Behaviours and attitudes

I really enjoyed reading the article on Behaviours and attitudes and it got me wondering about the tools and techniques that others may have used, particularly in relation to the development of both individuals and teams.

Paul Bentall on 15/08/18

As the article says, mostly organisations get their hiring decisions right and they'll use a range of tools and techniques to not only ascertain competence, but also to uncover an individual's ambition, motivation and the 'soft' skills required to operate as a modern in-house lawyer. 

I'm sure everyone will recognise the importance of well written job profiles and testing interview processes to ensure successful hires. But what particular tools have you used that you felt really worked? And if this involved behavioural profiling, which tools would you recommend? On a personal note, I'm not a fan of graphology which I guess is rarely, if ever, now used but was popular at one time. I was being interviewed for a role many years ago and was asked, mid-interview, to write out a verse from my favourite poem. Needless to say, my mind froze, and the only poem that I could easily recall was the Jabberwocky by Lewis Carroll! I don't know if my interviewers were expecting a more erudite offering but I didn't get the job!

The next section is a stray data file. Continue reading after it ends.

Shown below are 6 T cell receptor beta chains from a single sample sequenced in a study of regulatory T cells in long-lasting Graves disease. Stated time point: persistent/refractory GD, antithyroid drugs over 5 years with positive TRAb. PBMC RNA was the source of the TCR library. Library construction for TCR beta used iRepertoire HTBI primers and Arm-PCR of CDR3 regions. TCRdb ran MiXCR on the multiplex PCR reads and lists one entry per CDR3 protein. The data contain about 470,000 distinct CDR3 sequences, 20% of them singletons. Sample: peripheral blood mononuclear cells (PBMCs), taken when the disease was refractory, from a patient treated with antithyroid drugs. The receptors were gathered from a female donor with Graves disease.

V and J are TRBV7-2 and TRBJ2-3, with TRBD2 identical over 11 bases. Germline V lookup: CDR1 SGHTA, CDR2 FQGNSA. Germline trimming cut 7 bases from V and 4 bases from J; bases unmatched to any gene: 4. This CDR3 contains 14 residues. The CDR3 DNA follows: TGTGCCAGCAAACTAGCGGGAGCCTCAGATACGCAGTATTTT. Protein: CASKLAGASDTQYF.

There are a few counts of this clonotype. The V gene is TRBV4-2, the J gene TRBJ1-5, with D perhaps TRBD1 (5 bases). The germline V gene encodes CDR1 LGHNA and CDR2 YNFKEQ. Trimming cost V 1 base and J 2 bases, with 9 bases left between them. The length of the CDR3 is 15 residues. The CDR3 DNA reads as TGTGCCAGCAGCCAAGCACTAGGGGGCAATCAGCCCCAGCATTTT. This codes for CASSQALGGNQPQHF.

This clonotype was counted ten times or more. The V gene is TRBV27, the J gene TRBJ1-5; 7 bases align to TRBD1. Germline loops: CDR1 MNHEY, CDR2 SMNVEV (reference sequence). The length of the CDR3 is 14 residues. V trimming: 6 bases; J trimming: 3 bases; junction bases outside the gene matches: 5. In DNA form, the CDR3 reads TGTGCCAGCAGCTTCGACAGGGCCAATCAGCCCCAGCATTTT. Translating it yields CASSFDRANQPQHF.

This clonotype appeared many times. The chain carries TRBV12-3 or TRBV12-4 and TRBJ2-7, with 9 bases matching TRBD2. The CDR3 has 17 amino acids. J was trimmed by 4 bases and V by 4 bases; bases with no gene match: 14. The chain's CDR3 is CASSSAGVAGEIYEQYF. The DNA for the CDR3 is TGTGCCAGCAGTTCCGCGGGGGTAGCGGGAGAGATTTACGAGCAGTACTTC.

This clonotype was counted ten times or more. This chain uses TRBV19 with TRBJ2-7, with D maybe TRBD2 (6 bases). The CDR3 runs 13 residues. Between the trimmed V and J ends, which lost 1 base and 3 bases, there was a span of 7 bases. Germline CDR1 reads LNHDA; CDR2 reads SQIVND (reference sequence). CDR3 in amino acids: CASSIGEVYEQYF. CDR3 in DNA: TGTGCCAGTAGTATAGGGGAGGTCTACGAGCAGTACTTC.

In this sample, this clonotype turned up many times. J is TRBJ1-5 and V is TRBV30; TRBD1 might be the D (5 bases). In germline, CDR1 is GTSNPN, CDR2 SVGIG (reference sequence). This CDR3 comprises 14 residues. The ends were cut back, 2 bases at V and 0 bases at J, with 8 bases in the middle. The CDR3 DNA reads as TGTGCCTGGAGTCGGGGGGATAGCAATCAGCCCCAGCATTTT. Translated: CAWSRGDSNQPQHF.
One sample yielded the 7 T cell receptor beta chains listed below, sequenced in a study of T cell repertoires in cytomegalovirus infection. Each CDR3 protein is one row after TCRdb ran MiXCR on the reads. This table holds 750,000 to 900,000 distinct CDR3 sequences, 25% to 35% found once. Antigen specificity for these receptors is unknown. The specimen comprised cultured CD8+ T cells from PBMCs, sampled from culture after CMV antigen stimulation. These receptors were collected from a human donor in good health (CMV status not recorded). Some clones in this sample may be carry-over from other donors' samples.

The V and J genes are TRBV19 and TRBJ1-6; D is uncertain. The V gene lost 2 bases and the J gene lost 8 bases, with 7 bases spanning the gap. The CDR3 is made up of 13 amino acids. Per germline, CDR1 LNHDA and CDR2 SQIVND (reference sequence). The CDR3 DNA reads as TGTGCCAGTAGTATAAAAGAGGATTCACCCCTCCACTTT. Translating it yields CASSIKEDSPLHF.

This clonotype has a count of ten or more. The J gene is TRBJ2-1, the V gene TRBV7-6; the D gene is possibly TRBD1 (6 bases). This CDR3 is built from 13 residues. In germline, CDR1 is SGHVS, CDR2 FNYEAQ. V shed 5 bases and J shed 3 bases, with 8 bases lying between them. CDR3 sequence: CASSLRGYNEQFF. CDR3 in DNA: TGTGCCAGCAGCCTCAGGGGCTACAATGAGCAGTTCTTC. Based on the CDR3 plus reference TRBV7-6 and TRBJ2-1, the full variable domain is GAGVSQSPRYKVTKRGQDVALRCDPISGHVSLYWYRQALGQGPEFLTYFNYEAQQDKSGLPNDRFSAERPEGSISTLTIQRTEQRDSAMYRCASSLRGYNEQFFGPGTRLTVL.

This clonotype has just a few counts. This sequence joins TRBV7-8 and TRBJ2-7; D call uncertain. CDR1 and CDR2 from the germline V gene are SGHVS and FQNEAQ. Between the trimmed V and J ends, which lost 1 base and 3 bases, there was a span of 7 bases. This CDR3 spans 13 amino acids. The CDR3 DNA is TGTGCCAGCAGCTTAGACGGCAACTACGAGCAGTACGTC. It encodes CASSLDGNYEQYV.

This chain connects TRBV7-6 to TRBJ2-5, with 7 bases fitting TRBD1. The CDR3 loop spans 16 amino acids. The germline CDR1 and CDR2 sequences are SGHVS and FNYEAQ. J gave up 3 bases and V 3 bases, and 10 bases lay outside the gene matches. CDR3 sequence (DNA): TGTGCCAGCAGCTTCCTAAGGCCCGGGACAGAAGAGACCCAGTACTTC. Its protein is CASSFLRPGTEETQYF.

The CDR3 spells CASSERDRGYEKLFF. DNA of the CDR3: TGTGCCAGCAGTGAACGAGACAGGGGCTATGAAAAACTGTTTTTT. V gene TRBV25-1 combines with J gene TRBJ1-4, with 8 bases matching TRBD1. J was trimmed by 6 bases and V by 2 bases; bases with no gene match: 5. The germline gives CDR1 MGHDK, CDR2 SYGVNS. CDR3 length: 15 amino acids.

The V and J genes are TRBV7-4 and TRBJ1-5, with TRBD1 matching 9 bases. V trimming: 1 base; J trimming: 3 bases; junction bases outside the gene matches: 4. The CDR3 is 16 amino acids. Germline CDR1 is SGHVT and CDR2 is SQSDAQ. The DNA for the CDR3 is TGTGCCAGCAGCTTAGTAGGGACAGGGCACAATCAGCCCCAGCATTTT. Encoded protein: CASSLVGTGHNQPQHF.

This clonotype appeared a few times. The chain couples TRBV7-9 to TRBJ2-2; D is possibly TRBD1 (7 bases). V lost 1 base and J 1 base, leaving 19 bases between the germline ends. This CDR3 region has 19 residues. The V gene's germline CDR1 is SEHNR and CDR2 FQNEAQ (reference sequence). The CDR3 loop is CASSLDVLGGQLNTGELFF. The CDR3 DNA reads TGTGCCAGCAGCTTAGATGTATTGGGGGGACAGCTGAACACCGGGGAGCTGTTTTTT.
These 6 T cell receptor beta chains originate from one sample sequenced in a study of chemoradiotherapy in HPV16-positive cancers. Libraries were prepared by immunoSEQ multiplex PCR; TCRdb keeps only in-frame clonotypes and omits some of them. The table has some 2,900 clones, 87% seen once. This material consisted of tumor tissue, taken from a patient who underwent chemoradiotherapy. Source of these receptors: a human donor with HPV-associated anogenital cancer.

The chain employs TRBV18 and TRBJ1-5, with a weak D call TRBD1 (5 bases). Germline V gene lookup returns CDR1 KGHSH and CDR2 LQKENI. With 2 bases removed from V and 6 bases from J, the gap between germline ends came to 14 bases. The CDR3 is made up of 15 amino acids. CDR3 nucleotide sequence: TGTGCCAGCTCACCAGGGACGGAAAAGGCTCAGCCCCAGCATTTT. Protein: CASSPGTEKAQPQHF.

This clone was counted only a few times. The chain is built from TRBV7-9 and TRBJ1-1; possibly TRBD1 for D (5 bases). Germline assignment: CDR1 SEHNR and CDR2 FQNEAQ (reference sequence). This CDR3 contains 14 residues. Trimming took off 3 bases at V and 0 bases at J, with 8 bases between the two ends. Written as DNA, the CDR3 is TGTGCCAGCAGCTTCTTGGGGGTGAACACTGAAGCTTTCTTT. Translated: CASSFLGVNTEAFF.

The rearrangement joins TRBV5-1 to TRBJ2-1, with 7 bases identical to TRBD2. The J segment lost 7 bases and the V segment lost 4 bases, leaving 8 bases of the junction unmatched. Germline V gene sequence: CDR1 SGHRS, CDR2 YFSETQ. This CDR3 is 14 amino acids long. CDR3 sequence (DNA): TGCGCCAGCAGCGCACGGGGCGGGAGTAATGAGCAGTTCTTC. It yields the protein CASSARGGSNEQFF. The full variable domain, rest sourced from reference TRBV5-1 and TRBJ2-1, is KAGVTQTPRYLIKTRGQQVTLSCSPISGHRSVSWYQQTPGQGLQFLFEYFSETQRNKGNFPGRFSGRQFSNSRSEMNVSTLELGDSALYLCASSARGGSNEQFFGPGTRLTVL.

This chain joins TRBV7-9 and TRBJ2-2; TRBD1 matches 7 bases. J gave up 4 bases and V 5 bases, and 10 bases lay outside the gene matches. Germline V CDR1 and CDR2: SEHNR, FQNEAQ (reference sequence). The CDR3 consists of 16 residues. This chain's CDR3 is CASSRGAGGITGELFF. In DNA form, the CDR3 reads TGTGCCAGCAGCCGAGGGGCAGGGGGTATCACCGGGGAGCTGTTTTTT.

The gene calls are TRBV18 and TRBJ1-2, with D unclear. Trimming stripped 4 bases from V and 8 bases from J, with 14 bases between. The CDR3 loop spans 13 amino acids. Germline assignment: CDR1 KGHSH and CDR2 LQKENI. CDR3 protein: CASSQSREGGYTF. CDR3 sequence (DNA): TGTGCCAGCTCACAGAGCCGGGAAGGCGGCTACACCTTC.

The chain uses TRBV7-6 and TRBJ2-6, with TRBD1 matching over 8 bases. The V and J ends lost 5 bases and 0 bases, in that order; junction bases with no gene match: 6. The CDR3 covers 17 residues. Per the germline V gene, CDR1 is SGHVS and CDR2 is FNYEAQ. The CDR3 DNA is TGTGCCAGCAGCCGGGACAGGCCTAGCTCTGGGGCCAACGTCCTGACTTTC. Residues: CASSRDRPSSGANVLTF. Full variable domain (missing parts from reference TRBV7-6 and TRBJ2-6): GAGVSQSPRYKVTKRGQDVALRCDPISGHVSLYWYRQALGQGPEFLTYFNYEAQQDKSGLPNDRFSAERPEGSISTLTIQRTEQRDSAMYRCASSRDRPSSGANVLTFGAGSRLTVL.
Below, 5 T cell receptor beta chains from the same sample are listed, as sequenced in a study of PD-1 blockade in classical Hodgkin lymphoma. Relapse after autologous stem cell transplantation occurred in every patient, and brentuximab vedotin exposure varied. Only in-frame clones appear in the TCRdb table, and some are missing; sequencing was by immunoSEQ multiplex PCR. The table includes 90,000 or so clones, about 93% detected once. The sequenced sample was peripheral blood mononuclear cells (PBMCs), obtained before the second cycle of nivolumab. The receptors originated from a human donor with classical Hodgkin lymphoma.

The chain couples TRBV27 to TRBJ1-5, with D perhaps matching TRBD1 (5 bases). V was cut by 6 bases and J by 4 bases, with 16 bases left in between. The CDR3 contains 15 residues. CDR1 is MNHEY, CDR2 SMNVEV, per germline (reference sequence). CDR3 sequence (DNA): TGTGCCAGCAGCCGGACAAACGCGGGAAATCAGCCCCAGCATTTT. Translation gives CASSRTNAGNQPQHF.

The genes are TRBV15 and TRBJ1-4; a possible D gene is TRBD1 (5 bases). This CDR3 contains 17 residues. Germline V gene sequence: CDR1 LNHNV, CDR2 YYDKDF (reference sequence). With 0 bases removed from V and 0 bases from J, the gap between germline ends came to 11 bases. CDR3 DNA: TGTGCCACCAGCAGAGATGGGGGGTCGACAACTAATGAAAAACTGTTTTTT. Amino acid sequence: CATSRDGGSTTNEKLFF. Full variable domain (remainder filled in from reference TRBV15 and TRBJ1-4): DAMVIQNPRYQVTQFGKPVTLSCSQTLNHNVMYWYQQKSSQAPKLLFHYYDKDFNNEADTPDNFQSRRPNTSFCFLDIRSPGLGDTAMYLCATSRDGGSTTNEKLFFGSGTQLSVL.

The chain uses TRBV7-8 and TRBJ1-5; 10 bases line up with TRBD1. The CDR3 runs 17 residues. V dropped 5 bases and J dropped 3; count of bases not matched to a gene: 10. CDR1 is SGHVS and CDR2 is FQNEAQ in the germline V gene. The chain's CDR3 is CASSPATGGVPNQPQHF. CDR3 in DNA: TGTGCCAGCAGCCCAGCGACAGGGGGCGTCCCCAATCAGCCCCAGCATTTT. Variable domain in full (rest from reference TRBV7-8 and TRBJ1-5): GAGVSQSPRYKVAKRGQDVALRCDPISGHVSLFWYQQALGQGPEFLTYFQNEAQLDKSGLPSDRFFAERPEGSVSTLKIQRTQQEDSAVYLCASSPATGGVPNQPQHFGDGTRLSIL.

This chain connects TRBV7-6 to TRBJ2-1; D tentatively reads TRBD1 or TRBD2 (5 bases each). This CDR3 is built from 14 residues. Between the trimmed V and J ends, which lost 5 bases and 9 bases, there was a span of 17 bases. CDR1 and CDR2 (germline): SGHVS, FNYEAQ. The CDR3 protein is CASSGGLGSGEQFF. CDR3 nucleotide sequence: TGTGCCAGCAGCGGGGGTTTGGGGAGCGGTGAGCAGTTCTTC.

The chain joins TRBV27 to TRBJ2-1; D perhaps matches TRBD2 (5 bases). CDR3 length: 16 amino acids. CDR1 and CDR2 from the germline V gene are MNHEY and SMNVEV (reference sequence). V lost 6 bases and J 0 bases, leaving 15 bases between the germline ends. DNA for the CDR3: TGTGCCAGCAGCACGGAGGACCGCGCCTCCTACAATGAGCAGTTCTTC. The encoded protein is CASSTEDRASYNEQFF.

Having made that successful hire, how did you go about developing the team? Did you use any particular tools and techniques - for example, secondments (in or out), business project engagements, off-site team building, 'soft' skills T&D and, if relevant, behavioural profiling? There are a range of profiling tools around – Myer-Briggs (ESTJ since you ask), DISC, TMP and LIFO (and may others) all of which claim to help in building teams with a cross section of relevant and complementary skills. Personally, I've always found these tools both interesting and useful, certainly on a personal level and in relation to behaviour in both 'steady state' and under pressure and in relation to individual and group behaviours.

Do share, as your experience may well be useful to others.   

 

To read the article that this viewpoint is referencing click here.
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